The BBC’s Ray Gosling has admitted in an interview that he smothered a former lover who was suffering from AIDS and was dying. Gosling has refused to cooperate with police and is unwilling to name the man or where and when the smothering took place.
No doubt, opponents of assisted suicide will jump on the case — and, despite being a committed advocate of the assisted laws in the UK being changed, I, too, am disturbed by Gosling’s action and his behaviour now.
But it needs to be stressed: assisted suicide is not the same thing as mercy killing. Gosling has not indicated whether his former lover made clear his wish to die and the method of death.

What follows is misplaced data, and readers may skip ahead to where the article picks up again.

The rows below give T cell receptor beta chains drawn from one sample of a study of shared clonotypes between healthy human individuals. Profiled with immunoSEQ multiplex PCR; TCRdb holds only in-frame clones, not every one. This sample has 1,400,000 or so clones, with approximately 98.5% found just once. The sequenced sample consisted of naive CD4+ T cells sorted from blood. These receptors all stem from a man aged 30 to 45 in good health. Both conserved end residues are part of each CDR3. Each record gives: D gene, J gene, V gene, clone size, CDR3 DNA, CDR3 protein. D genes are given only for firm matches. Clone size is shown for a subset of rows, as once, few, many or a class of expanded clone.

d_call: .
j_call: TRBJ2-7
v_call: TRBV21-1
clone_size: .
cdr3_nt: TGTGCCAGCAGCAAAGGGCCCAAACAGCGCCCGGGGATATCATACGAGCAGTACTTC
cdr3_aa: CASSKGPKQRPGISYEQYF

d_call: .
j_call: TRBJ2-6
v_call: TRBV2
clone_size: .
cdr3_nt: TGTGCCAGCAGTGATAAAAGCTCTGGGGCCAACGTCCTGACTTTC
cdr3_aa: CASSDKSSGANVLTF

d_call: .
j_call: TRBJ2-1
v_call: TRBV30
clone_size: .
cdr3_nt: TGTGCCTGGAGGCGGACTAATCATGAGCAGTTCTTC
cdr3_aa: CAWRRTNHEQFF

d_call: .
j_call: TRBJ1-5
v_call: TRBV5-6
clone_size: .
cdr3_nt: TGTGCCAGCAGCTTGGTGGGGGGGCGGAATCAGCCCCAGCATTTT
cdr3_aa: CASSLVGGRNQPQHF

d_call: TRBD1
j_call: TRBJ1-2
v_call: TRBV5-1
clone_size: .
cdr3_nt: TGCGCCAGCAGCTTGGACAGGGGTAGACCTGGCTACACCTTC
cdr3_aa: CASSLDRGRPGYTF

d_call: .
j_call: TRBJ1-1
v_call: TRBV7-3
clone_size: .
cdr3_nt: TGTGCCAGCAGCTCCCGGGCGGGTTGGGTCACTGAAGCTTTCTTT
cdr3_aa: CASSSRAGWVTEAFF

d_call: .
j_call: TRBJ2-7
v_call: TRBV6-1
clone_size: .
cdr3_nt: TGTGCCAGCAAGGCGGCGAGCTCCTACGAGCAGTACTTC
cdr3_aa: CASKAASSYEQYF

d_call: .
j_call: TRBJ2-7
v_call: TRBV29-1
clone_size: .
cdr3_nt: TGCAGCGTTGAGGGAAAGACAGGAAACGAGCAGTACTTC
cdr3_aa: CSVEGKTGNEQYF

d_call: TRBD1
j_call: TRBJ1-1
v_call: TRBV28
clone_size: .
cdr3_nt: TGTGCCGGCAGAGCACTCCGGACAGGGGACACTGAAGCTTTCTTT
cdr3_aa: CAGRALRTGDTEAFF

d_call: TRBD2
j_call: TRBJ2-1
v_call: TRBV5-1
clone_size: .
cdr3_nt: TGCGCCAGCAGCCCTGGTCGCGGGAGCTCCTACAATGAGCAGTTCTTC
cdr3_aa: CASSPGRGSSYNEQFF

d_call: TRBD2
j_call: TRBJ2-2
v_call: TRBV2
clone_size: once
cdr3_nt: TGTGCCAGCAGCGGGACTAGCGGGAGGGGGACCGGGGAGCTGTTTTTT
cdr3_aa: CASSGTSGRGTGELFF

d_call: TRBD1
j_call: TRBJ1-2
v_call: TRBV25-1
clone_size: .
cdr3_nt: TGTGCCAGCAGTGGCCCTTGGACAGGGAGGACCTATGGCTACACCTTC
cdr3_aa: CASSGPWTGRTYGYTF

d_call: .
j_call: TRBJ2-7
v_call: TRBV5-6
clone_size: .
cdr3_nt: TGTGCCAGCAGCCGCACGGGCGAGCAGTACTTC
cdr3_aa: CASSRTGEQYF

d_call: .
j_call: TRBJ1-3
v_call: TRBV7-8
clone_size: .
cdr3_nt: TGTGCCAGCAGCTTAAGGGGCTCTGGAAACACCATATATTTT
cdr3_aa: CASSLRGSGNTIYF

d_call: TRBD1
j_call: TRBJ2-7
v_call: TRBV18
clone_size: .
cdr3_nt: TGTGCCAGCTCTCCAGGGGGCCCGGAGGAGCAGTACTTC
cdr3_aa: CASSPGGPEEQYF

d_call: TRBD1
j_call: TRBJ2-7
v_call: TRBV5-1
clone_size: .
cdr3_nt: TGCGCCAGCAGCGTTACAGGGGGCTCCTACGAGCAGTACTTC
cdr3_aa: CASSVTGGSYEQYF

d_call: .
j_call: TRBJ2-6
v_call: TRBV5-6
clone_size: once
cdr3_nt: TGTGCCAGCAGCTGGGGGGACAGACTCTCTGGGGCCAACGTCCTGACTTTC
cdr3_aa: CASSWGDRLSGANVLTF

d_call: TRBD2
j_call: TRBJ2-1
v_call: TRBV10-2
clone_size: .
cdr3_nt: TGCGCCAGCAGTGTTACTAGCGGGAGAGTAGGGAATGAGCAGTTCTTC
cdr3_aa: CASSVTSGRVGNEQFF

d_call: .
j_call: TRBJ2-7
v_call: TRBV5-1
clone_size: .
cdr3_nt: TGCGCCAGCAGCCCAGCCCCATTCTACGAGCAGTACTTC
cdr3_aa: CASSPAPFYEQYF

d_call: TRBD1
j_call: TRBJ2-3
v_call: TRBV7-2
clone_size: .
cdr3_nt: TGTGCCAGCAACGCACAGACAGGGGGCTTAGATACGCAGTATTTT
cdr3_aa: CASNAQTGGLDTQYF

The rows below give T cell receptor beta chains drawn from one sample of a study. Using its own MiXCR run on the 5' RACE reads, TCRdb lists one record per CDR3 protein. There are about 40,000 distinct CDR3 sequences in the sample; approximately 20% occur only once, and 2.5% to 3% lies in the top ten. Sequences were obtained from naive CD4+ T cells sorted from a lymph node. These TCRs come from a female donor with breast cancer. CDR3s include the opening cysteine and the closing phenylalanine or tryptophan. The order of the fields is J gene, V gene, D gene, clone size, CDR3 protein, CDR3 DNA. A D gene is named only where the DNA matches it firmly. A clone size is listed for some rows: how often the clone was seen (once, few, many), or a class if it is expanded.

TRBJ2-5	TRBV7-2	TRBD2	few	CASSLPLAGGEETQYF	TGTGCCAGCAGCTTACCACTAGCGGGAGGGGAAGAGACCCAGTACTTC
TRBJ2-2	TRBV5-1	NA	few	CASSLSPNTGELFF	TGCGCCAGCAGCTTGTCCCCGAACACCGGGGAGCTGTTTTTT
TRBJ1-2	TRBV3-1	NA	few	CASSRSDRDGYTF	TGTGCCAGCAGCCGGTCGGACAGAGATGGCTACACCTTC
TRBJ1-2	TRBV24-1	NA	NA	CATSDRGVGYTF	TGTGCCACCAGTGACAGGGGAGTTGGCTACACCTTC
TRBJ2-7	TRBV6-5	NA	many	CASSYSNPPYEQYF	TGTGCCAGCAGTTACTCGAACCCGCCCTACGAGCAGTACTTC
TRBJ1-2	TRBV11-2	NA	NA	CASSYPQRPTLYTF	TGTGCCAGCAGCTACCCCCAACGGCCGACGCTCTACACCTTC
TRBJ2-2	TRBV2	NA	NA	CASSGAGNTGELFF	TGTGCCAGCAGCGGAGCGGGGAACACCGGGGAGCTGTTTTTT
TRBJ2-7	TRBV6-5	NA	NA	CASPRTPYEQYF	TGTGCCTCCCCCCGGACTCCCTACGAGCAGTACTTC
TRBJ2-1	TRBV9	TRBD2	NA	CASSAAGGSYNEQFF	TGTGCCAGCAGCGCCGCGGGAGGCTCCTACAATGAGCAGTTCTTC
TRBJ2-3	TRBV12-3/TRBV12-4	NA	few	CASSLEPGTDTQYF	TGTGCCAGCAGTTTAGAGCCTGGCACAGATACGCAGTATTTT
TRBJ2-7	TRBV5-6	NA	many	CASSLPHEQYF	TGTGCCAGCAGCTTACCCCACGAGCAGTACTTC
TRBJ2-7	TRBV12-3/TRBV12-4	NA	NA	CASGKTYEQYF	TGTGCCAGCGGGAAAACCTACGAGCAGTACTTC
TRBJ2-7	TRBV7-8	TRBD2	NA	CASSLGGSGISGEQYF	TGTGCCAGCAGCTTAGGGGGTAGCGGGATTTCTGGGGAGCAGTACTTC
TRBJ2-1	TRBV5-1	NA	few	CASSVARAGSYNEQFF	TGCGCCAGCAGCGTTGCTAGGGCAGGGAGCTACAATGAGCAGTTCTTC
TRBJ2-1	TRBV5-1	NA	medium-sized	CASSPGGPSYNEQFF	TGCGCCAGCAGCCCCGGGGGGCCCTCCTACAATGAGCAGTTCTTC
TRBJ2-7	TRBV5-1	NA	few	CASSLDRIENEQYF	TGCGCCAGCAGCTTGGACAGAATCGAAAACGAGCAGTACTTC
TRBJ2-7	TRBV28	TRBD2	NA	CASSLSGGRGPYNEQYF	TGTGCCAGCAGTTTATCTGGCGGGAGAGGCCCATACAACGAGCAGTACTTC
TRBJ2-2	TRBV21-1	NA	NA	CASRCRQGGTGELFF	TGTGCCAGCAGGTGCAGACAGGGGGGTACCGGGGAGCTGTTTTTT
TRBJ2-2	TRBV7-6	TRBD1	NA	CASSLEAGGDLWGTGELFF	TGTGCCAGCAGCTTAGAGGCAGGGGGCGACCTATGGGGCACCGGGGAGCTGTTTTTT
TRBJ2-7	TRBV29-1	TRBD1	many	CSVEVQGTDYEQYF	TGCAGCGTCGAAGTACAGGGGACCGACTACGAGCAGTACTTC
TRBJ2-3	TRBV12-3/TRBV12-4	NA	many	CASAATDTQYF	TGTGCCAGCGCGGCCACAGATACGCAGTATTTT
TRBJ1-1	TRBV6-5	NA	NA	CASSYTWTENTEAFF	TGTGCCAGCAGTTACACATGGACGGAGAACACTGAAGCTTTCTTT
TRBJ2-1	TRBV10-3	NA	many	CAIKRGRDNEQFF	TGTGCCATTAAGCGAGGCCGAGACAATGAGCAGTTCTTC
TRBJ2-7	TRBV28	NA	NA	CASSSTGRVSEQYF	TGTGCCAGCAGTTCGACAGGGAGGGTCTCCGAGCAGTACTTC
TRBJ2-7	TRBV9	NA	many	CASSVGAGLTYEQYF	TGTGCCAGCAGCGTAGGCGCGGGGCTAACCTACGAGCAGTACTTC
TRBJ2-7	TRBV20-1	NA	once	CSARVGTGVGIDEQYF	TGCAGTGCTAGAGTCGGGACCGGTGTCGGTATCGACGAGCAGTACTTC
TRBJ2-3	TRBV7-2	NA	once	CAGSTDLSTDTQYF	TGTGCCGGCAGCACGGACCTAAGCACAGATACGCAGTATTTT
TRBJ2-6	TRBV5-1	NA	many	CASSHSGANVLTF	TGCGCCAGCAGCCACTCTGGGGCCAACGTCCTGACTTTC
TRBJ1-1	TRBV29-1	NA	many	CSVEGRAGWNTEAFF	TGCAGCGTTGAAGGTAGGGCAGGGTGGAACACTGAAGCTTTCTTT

Any intelligent advocate of legalising assisted suicide understands a couple of major points: there must be transparency and clear evidence that the wishes of the dying or incurably sick are being carried out and that they, if possible, are the ones who “pull the trigger.” And when, or if, there is an investigation there must be evidence that there has been no trickery or cajoling. Obviously, if there is a change in the law there should be checks and balances and procedure — in the absence of a change of law, it is, surely, the responsibility of anyone involved in an assisted suicide to ensure a “procedure” involving others (family and friends) is followed and that they are prepared to be questioned by authorities.
I suspect, Gosling may have put back the assisted suicide cause by his high-handed and rather casual attitude since announcing his involvement in a mercy killing.